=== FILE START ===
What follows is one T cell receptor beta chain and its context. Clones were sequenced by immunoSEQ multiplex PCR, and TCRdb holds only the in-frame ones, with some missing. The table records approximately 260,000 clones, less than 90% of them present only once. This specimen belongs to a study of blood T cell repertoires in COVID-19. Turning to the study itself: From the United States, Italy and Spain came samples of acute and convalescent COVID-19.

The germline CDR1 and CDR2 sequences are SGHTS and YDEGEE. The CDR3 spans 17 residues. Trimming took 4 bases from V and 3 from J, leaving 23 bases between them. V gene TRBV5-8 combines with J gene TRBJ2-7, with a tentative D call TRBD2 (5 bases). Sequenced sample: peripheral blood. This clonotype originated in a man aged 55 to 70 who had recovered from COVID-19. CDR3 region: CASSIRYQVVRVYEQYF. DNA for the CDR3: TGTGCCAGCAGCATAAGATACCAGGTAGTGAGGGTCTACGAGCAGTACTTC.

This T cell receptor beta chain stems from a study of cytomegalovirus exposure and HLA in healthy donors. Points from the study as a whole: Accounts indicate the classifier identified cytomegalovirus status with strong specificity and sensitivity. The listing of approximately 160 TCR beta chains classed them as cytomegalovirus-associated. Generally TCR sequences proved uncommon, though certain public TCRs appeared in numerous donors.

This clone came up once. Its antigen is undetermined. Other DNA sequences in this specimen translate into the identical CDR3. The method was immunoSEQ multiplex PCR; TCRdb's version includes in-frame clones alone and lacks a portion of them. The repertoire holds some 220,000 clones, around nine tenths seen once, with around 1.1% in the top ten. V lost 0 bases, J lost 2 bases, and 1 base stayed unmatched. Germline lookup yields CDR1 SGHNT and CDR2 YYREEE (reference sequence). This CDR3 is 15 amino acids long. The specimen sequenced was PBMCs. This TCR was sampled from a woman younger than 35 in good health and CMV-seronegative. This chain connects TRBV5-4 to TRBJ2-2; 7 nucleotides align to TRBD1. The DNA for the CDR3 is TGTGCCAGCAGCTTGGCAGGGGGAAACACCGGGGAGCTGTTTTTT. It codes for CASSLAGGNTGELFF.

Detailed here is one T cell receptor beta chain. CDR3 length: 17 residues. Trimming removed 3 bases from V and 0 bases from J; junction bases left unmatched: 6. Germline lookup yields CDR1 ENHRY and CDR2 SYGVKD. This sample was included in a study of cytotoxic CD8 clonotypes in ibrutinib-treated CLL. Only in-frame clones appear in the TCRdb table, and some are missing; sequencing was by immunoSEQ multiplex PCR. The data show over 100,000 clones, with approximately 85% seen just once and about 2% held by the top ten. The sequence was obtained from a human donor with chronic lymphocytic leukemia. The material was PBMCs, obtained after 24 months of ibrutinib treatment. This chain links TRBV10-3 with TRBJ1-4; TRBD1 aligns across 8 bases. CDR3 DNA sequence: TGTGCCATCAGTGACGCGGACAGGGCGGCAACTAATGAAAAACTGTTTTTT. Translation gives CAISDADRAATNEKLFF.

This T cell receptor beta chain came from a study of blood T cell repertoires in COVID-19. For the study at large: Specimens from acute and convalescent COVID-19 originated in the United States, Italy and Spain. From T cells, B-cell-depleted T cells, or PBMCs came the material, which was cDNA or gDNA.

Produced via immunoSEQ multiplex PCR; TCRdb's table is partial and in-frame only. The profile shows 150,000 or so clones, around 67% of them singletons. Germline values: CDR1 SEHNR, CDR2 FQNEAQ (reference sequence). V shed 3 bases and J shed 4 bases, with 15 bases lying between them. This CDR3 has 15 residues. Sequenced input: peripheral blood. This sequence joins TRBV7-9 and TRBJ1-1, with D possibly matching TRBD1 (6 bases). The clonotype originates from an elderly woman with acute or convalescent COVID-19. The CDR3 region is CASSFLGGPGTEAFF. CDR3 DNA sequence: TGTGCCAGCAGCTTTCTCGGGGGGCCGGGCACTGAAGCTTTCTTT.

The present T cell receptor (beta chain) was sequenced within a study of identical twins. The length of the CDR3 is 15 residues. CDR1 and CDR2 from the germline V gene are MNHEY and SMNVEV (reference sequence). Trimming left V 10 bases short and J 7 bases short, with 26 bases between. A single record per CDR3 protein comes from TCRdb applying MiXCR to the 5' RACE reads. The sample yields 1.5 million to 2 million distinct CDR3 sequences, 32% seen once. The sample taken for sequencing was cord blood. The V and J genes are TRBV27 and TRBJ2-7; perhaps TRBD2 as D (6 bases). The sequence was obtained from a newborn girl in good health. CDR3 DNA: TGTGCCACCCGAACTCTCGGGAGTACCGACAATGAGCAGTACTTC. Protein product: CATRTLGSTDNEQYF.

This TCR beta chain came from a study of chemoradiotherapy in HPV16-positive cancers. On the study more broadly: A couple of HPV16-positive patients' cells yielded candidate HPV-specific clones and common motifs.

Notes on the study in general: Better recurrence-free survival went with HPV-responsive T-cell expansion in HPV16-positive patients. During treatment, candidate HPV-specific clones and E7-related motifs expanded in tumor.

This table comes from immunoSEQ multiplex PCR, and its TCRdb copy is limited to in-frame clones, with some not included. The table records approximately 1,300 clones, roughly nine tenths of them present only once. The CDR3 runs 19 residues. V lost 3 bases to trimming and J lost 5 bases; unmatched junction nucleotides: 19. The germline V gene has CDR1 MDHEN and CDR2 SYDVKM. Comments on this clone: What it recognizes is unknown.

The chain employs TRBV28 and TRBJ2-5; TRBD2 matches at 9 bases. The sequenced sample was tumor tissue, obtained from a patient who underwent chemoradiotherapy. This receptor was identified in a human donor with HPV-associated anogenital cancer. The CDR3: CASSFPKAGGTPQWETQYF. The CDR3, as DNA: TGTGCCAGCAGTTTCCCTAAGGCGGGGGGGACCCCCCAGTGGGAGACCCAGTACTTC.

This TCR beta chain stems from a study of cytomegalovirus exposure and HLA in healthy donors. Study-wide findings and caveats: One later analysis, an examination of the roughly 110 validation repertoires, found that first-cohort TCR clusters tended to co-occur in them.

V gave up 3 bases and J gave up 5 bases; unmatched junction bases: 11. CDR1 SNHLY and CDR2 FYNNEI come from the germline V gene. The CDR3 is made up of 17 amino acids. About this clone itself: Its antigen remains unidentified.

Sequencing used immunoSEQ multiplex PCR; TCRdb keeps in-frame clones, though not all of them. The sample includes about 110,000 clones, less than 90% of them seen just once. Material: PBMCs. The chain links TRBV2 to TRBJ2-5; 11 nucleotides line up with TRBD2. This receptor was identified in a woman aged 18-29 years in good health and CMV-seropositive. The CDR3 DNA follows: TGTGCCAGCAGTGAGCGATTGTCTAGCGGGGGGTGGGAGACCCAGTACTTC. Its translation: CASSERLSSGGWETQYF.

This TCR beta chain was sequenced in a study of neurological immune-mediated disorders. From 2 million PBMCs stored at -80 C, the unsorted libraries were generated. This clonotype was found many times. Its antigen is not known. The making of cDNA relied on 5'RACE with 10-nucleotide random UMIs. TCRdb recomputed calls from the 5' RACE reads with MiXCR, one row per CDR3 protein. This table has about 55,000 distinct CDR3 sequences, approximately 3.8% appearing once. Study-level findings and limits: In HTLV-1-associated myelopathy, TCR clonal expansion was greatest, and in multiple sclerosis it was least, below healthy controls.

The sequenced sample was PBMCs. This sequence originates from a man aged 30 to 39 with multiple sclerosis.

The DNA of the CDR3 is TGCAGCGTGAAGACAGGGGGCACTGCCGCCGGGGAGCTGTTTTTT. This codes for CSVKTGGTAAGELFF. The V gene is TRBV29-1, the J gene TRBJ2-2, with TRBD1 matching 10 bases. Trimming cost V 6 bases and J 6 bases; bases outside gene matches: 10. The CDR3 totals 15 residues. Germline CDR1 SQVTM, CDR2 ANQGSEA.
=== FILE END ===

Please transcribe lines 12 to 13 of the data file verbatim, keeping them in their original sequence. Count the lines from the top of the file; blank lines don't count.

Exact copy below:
The chain employs TRBV28 and TRBJ2-5; TRBD2 matches at 9 bases. The sequenced sample was tumor tissue, obtained from a patient who underwent chemoradiotherapy. This receptor was identified in a human donor with HPV-associated anogenital cancer. The CDR3: CASSFPKAGGTPQWETQYF. The CDR3, as DNA: TGTGCCAGCAGTTTCCCTAAGGCGGGGGGGACCCCCCAGTGGGAGACCCAGTACTTC.

This TCR beta chain stems from a study of cytomegalovirus exposure and HLA in healthy donors. Study-wide findings and caveats: One later analysis, an examination of the roughly 110 validation repertoires, found that first-cohort TCR clusters tended to co-occur in them.